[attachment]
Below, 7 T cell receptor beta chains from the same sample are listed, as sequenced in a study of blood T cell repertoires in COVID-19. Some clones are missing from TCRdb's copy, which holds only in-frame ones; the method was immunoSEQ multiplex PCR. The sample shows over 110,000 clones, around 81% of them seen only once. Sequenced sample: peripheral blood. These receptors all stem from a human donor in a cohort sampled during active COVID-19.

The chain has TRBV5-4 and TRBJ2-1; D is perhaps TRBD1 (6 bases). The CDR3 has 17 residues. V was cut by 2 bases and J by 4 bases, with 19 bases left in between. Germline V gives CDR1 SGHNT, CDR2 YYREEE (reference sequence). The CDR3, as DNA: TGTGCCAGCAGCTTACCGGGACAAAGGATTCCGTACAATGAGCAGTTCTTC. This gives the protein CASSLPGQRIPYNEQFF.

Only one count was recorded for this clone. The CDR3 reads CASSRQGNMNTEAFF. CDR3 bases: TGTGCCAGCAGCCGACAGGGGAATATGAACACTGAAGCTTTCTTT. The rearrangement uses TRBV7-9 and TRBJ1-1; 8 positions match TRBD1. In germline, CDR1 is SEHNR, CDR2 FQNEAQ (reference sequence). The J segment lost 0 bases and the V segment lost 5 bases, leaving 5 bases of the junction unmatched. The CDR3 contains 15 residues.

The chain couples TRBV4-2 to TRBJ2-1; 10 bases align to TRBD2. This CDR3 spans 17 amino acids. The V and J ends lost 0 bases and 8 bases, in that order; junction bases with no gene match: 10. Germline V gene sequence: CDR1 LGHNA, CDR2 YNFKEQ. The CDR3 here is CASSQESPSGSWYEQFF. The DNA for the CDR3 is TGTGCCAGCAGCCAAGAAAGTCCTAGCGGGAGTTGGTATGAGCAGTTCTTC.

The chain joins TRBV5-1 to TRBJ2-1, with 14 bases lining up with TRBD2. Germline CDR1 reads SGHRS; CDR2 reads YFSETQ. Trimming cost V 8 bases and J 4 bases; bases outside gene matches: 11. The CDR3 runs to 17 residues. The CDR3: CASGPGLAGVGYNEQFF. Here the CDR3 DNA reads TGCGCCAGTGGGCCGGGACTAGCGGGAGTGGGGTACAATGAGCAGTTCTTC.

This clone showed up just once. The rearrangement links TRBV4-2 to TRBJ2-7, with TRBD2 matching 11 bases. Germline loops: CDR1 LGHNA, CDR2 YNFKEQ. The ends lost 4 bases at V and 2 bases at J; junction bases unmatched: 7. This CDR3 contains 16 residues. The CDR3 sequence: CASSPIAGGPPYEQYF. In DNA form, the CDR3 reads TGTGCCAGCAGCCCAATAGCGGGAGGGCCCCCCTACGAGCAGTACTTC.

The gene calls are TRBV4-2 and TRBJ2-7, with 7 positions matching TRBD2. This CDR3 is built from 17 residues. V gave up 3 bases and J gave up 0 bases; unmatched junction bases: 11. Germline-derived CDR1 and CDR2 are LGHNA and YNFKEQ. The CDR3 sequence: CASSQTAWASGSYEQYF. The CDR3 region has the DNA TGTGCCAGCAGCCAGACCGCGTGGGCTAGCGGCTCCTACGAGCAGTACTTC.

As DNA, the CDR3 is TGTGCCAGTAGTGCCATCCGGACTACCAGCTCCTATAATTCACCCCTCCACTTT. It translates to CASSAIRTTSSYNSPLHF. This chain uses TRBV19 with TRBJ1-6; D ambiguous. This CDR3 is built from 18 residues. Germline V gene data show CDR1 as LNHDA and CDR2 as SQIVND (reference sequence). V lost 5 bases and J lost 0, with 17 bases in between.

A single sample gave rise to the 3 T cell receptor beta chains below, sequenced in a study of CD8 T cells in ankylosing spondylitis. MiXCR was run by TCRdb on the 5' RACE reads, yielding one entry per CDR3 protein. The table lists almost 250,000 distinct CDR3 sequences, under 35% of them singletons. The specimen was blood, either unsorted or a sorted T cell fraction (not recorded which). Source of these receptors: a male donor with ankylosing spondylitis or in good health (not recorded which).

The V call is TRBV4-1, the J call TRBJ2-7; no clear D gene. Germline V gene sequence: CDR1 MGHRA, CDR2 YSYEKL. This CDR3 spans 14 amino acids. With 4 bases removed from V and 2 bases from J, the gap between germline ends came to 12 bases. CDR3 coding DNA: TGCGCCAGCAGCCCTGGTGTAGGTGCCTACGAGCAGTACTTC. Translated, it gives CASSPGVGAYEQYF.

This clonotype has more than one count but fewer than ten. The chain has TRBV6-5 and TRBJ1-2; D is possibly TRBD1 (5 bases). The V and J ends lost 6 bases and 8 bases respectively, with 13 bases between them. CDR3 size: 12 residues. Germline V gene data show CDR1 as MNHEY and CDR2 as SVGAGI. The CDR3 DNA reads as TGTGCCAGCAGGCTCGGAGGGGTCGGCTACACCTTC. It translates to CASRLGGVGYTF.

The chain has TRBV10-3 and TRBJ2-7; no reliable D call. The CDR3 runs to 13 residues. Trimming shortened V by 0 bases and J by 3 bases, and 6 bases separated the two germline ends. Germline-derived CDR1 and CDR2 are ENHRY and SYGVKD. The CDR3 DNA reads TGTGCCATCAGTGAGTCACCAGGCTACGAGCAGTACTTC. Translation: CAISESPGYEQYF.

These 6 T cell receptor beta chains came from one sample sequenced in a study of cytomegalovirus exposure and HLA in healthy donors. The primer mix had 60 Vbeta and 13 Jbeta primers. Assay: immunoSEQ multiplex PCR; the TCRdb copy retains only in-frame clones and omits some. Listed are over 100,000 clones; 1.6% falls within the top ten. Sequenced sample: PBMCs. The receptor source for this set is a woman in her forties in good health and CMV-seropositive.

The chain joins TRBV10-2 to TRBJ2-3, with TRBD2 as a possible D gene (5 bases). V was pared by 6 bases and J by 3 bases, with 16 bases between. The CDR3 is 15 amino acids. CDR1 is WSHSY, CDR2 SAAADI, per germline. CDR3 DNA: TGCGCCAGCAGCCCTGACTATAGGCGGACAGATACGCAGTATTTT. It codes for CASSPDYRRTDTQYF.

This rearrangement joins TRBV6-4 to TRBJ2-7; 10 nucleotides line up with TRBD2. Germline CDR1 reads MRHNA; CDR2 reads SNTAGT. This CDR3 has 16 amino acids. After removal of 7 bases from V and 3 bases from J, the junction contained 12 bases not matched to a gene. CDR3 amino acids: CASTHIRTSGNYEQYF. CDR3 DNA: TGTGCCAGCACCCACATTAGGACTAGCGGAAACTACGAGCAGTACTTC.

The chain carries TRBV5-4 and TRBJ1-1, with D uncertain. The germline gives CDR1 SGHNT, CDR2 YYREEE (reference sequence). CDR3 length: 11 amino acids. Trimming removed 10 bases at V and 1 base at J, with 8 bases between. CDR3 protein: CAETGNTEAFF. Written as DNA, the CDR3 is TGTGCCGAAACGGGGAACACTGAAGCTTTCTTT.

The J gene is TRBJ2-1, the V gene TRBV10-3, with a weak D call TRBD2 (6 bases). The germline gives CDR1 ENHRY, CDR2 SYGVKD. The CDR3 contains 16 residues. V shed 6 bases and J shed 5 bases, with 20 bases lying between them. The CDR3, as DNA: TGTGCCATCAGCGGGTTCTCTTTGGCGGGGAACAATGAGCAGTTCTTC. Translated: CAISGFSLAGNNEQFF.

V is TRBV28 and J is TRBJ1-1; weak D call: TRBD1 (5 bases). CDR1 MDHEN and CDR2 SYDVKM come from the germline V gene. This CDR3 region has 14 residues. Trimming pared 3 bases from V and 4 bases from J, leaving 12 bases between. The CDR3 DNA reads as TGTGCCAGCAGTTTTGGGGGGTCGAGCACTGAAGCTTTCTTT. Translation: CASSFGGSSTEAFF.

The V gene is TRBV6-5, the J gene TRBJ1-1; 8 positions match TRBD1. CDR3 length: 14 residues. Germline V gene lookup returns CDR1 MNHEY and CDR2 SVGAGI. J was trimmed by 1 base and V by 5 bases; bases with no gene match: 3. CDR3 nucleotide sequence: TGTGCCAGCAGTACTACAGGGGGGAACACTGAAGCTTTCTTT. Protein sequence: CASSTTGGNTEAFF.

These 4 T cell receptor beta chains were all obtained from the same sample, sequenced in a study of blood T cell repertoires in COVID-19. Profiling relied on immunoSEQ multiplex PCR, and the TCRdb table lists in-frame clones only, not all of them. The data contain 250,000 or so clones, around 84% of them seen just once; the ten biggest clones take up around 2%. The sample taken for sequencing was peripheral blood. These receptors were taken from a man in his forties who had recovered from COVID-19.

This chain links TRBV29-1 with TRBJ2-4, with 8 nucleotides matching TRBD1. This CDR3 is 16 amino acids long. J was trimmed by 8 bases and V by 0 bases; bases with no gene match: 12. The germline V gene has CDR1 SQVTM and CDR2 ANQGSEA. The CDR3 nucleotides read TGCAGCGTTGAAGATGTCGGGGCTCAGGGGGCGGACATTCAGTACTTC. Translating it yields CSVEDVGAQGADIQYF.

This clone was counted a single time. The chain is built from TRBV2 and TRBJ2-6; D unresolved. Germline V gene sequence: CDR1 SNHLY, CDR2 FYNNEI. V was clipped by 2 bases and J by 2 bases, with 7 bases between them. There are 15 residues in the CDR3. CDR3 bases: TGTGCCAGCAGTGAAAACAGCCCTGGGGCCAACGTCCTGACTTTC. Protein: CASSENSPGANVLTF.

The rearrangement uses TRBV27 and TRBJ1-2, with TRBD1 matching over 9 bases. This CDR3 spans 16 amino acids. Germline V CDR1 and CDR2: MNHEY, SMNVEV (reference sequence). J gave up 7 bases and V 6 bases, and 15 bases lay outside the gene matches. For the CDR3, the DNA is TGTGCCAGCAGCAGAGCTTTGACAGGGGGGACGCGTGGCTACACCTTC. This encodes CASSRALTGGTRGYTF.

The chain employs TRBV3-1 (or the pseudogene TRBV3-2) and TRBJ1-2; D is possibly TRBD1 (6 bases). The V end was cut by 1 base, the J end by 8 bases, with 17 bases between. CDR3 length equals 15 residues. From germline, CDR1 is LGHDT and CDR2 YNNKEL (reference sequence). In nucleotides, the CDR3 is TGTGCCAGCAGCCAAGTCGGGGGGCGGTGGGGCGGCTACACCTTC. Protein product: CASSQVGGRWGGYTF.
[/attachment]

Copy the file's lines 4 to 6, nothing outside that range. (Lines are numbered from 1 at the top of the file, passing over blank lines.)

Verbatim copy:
The chain couples TRBV4-2 to TRBJ2-1; 10 bases align to TRBD2. This CDR3 spans 17 amino acids. The V and J ends lost 0 bases and 8 bases, in that order; junction bases with no gene match: 10. Germline V gene sequence: CDR1 LGHNA, CDR2 YNFKEQ. The CDR3 here is CASSQESPSGSWYEQFF. The DNA for the CDR3 is TGTGCCAGCAGCCAAGAAAGTCCTAGCGGGAGTTGGTATGAGCAGTTCTTC.

The chain joins TRBV5-1 to TRBJ2-1, with 14 bases lining up with TRBD2. Germline CDR1 reads SGHRS; CDR2 reads YFSETQ. Trimming cost V 8 bases and J 4 bases; bases outside gene matches: 11. The CDR3 runs to 17 residues. The CDR3: CASGPGLAGVGYNEQFF. Here the CDR3 DNA reads TGCGCCAGTGGGCCGGGACTAGCGGGAGTGGGGTACAATGAGCAGTTCTTC.

This clone showed up just once. The rearrangement links TRBV4-2 to TRBJ2-7, with TRBD2 matching 11 bases. Germline loops: CDR1 LGHNA, CDR2 YNFKEQ. The ends lost 4 bases at V and 2 bases at J; junction bases unmatched: 7. This CDR3 contains 16 residues. The CDR3 sequence: CASSPIAGGPPYEQYF. In DNA form, the CDR3 reads TGTGCCAGCAGCCCAATAGCGGGAGGGCCCCCCTACGAGCAGTACTTC.